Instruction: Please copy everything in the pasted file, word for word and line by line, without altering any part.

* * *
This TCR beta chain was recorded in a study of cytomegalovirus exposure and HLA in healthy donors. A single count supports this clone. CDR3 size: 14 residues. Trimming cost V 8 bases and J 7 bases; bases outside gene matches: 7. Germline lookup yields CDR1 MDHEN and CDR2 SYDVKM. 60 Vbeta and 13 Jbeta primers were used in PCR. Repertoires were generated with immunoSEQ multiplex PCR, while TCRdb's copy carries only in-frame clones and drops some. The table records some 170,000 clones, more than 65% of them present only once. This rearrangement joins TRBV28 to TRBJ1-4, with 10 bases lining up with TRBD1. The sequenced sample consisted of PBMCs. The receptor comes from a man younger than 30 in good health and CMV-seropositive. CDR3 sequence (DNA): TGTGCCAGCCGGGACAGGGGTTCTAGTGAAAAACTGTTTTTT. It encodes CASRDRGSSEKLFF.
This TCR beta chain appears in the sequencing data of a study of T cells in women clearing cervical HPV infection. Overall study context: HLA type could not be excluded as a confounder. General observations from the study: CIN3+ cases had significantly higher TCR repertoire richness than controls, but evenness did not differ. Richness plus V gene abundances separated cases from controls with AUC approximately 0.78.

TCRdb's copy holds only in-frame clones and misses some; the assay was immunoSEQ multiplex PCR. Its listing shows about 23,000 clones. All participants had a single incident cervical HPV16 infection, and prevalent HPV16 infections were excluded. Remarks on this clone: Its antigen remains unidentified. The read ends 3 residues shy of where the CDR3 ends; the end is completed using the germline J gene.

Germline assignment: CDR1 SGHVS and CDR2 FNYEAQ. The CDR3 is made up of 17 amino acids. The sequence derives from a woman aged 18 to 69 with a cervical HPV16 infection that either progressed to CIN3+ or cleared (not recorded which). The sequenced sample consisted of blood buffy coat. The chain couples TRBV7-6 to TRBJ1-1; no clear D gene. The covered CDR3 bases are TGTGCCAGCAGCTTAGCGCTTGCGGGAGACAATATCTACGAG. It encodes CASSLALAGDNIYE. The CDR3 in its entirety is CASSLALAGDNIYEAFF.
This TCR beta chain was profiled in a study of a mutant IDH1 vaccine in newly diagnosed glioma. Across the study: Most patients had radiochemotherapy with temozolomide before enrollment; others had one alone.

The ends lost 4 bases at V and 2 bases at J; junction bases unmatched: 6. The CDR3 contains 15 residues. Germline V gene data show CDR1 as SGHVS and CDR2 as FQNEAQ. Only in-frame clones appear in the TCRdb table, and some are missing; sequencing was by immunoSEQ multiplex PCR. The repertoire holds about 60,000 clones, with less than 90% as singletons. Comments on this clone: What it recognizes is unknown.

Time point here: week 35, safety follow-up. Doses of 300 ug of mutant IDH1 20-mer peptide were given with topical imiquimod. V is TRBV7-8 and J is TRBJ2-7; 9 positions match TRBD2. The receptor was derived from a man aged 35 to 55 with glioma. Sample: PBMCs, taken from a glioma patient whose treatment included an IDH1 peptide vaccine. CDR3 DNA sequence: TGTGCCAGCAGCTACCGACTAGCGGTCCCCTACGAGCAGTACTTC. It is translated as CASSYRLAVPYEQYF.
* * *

This TCR beta chain was recorded in a study of cytomegalovirus exposure and HLA in healthy donors. A single count supports this clone. CDR3 size: 14 residues. Trimming cost V 8 bases and J 7 bases; bases outside gene matches: 7. Germline lookup yields CDR1 MDHEN and CDR2 SYDVKM. 60 Vbeta and 13 Jbeta primers were used in PCR. Repertoires were generated with immunoSEQ multiplex PCR, while TCRdb's copy carries only in-frame clones and drops some. The table records some 170,000 clones, more than 65% of them present only once. This rearrangement joins TRBV28 to TRBJ1-4, with 10 bases lining up with TRBD1. The sequenced sample consisted of PBMCs. The receptor comes from a man younger than 30 in good health and CMV-seropositive. CDR3 sequence (DNA): TGTGCCAGCCGGGACAGGGGTTCTAGTGAAAAACTGTTTTTT. It encodes CASRDRGSSEKLFF.
This TCR beta chain appears in the sequencing data of a study of T cells in women clearing cervical HPV infection. Overall study context: HLA type could not be excluded as a confounder. General observations from the study: CIN3+ cases had significantly higher TCR repertoire richness than controls, but evenness did not differ. Richness plus V gene abundances separated cases from controls with AUC approximately 0.78.

TCRdb's copy holds only in-frame clones and misses some; the assay was immunoSEQ multiplex PCR. Its listing shows about 23,000 clones. All participants had a single incident cervical HPV16 infection, and prevalent HPV16 infections were excluded. Remarks on this clone: Its antigen remains unidentified. The read ends 3 residues shy of where the CDR3 ends; the end is completed using the germline J gene.

Germline assignment: CDR1 SGHVS and CDR2 FNYEAQ. The CDR3 is made up of 17 amino acids. The sequence derives from a woman aged 18 to 69 with a cervical HPV16 infection that either progressed to CIN3+ or cleared (not recorded which). The sequenced sample consisted of blood buffy coat. The chain couples TRBV7-6 to TRBJ1-1; no clear D gene. The covered CDR3 bases are TGTGCCAGCAGCTTAGCGCTTGCGGGAGACAATATCTACGAG. It encodes CASSLALAGDNIYE. The CDR3 in its entirety is CASSLALAGDNIYEAFF.
This TCR beta chain was profiled in a study of a mutant IDH1 vaccine in newly diagnosed glioma. Across the study: Most patients had radiochemotherapy with temozolomide before enrollment; others had one alone.

The ends lost 4 bases at V and 2 bases at J; junction bases unmatched: 6. The CDR3 contains 15 residues. Germline V gene data show CDR1 as SGHVS and CDR2 as FQNEAQ. Only in-frame clones appear in the TCRdb table, and some are missing; sequencing was by immunoSEQ multiplex PCR. The repertoire holds about 60,000 clones, with less than 90% as singletons. Comments on this clone: What it recognizes is unknown.

Time point here: week 35, safety follow-up. Doses of 300 ug of mutant IDH1 20-mer peptide were given with topical imiquimod. V is TRBV7-8 and J is TRBJ2-7; 9 positions match TRBD2. The receptor was derived from a man aged 35 to 55 with glioma. Sample: PBMCs, taken from a glioma patient whose treatment included an IDH1 peptide vaccine. CDR3 DNA sequence: TGTGCCAGCAGCTACCGACTAGCGGTCCCCTACGAGCAGTACTTC. It is translated as CASSYRLAVPYEQYF.